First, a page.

In the Salinas Valley, in and around World War I, Cal Trask feels he must compete against overwhelming odds with his brother Aron for the love of their father Adam. Cal is frustrated at ... See full summary »
Brick, an alcoholic ex-football player, drinks his days away and resists the affections of his wife, Maggie. His reunion with his father, Big Daddy, who is dying of cancer, jogs a host of memories and revelations for both father and son.
Cop-hating Johnny Strabler is recounting the fateful events that led up to the "whole mess" as he calls it, his role in the mess and whether he could have stopped it from happening. The Black Rebels, a motorcycle gang of which Johnny is the leader, cause a ruckus using intimidation wherever they go, with their actions bordering on the unlawful. On the day of the mess, they invade a motorcycle racing event, at which they cause a general disturbance culminating with one of the gang members stealing a second place trophy to give to Johnny. Despite not being the larger winning trophy, it symbolizes to Johnny his leadership within the group. Their next stop is a small town where their disturbance and intimidation tactics continue. Some in town don't mind their arrival as long as they spend money. Harry Bleeker, the local sheriff, doesn't much like them but is so ineffective and weak that he doesn't do anything to stop them, much to the annoyance of some of the other townsfolk, who see the ... Written by
The name of Lee Marvin's motorcycle gang is "The Beetles." Although it has never formally been acknowledged as an inspiration for the name of the 1960s rock band, the scene from the movie where Marvin introduces The Beetles is used at the beginning of The Beatles Anthology. See more »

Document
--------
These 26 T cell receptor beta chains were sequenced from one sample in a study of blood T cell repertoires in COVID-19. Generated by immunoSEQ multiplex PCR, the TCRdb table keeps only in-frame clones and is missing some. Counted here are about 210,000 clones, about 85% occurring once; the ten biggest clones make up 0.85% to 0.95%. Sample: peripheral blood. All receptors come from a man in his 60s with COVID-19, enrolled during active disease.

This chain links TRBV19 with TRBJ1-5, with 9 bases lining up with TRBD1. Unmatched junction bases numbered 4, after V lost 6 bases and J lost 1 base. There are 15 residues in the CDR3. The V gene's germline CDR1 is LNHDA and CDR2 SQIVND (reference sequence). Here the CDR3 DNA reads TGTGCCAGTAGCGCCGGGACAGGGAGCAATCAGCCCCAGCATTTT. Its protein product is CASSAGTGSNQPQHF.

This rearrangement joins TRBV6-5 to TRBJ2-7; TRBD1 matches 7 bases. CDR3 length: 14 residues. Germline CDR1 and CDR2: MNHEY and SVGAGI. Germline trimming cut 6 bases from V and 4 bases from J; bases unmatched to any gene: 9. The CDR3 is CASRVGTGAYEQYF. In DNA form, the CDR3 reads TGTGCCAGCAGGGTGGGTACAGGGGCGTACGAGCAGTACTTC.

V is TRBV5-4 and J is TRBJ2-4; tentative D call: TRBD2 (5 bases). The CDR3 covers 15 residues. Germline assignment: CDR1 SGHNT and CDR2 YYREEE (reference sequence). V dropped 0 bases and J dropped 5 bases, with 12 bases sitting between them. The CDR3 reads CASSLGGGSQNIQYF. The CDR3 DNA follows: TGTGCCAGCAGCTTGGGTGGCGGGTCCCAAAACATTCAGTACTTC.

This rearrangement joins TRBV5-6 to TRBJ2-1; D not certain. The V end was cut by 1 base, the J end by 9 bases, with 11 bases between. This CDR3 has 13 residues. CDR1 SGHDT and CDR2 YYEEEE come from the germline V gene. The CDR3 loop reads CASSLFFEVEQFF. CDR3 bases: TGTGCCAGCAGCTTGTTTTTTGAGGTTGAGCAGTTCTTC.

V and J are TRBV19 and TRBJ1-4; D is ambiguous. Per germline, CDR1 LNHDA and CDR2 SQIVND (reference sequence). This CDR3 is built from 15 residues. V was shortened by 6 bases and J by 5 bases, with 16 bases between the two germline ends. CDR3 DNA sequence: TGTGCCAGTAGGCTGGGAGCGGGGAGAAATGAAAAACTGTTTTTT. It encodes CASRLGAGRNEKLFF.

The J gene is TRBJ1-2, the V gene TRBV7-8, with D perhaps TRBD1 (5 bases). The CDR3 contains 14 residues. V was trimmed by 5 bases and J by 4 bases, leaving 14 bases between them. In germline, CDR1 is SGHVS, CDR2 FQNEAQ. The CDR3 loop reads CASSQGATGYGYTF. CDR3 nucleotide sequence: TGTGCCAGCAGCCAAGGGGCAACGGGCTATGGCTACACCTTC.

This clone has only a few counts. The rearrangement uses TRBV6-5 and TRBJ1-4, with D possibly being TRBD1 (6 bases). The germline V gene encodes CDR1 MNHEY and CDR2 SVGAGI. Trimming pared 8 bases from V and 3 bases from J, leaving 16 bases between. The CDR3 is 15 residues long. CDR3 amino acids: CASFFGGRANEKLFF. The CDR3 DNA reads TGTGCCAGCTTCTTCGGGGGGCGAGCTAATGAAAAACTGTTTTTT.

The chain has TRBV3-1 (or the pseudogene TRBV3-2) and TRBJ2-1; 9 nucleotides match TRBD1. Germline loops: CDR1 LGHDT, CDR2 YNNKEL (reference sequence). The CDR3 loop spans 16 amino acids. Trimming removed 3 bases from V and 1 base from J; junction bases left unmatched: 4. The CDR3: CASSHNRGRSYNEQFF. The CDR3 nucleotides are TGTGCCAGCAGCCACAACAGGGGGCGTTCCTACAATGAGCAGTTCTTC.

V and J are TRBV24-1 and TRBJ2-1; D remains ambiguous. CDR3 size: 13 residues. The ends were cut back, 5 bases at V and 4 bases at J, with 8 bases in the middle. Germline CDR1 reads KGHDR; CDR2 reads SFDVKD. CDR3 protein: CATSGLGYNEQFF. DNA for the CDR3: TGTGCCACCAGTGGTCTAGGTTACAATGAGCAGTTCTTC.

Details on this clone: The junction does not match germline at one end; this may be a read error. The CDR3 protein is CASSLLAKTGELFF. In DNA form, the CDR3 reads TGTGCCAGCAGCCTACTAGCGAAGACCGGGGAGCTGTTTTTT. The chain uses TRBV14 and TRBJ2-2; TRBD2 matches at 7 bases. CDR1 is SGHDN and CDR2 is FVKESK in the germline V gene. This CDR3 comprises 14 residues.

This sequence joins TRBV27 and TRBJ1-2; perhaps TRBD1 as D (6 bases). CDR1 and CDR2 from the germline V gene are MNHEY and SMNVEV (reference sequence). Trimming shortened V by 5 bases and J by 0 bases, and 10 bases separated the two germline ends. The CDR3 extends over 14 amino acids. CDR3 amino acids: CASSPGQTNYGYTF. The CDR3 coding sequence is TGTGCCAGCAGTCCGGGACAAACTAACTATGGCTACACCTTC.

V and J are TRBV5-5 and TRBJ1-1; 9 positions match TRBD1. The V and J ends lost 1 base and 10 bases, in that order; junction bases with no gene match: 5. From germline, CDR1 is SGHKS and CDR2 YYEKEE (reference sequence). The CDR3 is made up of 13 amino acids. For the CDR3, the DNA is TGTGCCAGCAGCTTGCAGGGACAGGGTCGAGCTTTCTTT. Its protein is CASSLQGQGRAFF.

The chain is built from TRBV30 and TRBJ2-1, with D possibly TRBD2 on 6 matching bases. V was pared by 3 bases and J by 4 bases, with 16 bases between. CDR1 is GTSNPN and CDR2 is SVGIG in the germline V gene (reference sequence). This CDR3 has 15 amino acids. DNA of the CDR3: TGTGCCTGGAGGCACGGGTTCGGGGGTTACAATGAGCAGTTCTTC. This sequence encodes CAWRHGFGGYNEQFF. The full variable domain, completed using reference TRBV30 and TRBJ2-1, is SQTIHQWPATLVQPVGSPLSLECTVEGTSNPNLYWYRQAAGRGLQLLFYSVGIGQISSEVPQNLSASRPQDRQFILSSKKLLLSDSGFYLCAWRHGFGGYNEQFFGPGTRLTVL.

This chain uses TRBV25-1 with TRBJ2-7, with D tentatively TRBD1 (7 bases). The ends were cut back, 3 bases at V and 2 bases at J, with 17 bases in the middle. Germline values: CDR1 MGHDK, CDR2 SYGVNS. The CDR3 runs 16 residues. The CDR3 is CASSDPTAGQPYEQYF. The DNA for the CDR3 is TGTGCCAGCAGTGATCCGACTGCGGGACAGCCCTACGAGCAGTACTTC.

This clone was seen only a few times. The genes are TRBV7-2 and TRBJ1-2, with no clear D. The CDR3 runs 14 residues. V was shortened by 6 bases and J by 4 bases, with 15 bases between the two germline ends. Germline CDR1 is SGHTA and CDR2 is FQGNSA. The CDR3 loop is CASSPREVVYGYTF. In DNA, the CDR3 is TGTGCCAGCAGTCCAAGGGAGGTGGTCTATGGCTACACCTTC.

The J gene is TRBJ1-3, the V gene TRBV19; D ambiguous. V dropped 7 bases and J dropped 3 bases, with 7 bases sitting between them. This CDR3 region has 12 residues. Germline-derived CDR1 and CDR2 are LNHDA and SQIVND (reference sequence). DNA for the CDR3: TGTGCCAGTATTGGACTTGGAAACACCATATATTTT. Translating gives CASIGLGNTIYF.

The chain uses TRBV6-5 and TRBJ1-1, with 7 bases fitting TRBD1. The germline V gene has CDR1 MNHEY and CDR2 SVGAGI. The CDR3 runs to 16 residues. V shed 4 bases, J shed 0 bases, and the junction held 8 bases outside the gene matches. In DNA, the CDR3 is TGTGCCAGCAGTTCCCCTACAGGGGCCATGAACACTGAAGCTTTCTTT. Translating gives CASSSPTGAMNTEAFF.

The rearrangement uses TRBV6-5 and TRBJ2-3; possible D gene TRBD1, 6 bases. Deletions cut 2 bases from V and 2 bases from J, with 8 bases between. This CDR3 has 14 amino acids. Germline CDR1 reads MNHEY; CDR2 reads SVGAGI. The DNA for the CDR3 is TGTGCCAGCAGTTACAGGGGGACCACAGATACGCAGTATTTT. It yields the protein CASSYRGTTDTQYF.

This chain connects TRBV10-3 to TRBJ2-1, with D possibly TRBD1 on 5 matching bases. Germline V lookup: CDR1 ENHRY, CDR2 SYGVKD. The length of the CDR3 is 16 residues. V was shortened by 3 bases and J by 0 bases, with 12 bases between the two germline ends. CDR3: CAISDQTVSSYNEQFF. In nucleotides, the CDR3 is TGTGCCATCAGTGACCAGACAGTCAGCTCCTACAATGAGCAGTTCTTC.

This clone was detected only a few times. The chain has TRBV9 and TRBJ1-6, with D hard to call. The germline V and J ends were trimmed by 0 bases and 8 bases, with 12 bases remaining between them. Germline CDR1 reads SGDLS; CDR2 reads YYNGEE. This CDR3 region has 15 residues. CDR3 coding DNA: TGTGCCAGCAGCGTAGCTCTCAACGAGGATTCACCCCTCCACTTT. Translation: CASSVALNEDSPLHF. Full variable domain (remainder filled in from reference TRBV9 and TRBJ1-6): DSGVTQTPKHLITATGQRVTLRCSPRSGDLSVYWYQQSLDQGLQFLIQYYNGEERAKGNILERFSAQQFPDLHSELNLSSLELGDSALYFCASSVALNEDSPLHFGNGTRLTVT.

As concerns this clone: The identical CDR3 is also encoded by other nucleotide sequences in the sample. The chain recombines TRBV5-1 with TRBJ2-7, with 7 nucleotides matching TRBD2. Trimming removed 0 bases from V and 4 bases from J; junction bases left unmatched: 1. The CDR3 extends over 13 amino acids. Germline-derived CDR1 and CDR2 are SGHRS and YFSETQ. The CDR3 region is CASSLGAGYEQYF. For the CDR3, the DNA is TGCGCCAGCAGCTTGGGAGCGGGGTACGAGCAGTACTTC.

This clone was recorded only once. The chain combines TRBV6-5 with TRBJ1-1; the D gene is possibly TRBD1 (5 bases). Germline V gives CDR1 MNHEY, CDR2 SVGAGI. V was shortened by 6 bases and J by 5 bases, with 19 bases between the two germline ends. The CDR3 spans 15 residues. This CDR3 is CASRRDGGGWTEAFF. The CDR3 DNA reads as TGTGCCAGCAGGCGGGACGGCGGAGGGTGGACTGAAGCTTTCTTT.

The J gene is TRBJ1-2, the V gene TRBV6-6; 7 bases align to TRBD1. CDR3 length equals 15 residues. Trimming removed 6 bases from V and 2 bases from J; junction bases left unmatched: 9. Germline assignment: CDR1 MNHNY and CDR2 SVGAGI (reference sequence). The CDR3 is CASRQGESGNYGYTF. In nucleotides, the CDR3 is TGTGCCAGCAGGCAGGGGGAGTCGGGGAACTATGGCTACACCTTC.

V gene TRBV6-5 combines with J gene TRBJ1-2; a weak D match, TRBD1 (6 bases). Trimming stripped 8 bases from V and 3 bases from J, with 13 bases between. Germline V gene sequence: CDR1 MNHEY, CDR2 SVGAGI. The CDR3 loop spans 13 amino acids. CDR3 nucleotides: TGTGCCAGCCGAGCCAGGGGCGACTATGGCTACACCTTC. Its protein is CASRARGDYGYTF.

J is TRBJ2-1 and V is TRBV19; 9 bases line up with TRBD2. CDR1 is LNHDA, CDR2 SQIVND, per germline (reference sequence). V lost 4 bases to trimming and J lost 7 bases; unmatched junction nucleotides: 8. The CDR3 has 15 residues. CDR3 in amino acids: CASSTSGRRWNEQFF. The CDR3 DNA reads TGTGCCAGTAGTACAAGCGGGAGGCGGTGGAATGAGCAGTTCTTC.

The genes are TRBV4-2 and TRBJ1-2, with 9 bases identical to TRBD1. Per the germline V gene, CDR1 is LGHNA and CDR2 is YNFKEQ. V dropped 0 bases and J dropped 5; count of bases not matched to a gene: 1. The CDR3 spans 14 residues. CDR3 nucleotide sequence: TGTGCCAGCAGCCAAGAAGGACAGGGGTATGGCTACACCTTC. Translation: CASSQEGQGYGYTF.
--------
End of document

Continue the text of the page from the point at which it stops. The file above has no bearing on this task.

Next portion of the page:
When Johnny knocks Chino through the window of the clothing shop it is obvious that there is no glass in the window, only balsa wood mullions (i.e. the bars between panes of a multi-pane window). See more »
I love you, Johnny. I've been looking in every ditch from Fresno to here hoping you was dead.
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Strong performances in an original take on a persistent theme
An early Brando vehicle, The Wild One has the air of a local genre for the postwar American youth, determined to strike out and be different from the previous generation - despite little idea of what the alternative is. Of course, there is no real genre at work in this sort of movie but the rise of the youthful celebrity typified by Brando and the obvious climate for generational schism brought by the end of the war specifically midwived films such as this.
Brando is very watchable - I particularly like an early sequence, where, despite his determination to defy any expectation, he gets trapped into following a bargirl (Mary Murphy) around like a puppy. His aimlessness is well calibrated, offset with the defining line of the movie: 'What are you rebelling against?' asks a local. 'What have you got?' ripostes Brando's Johnny.
Also popping up on screen is a necessarily over the top Lee Marvin as an amigo/antagonist counterpart to Johnny and a brilliantly ineffectual yet despondently wise town Sheriff, given by Robert Keith. He alone sees the ever-turning circle of young growing up but is rendered powerless by the very circumstance that gives this study in the unassuming, self-education of youth its ring of temporal genre. With equally committed performances across the rest of the ensemble, the film becomes more than a document though. 6/10
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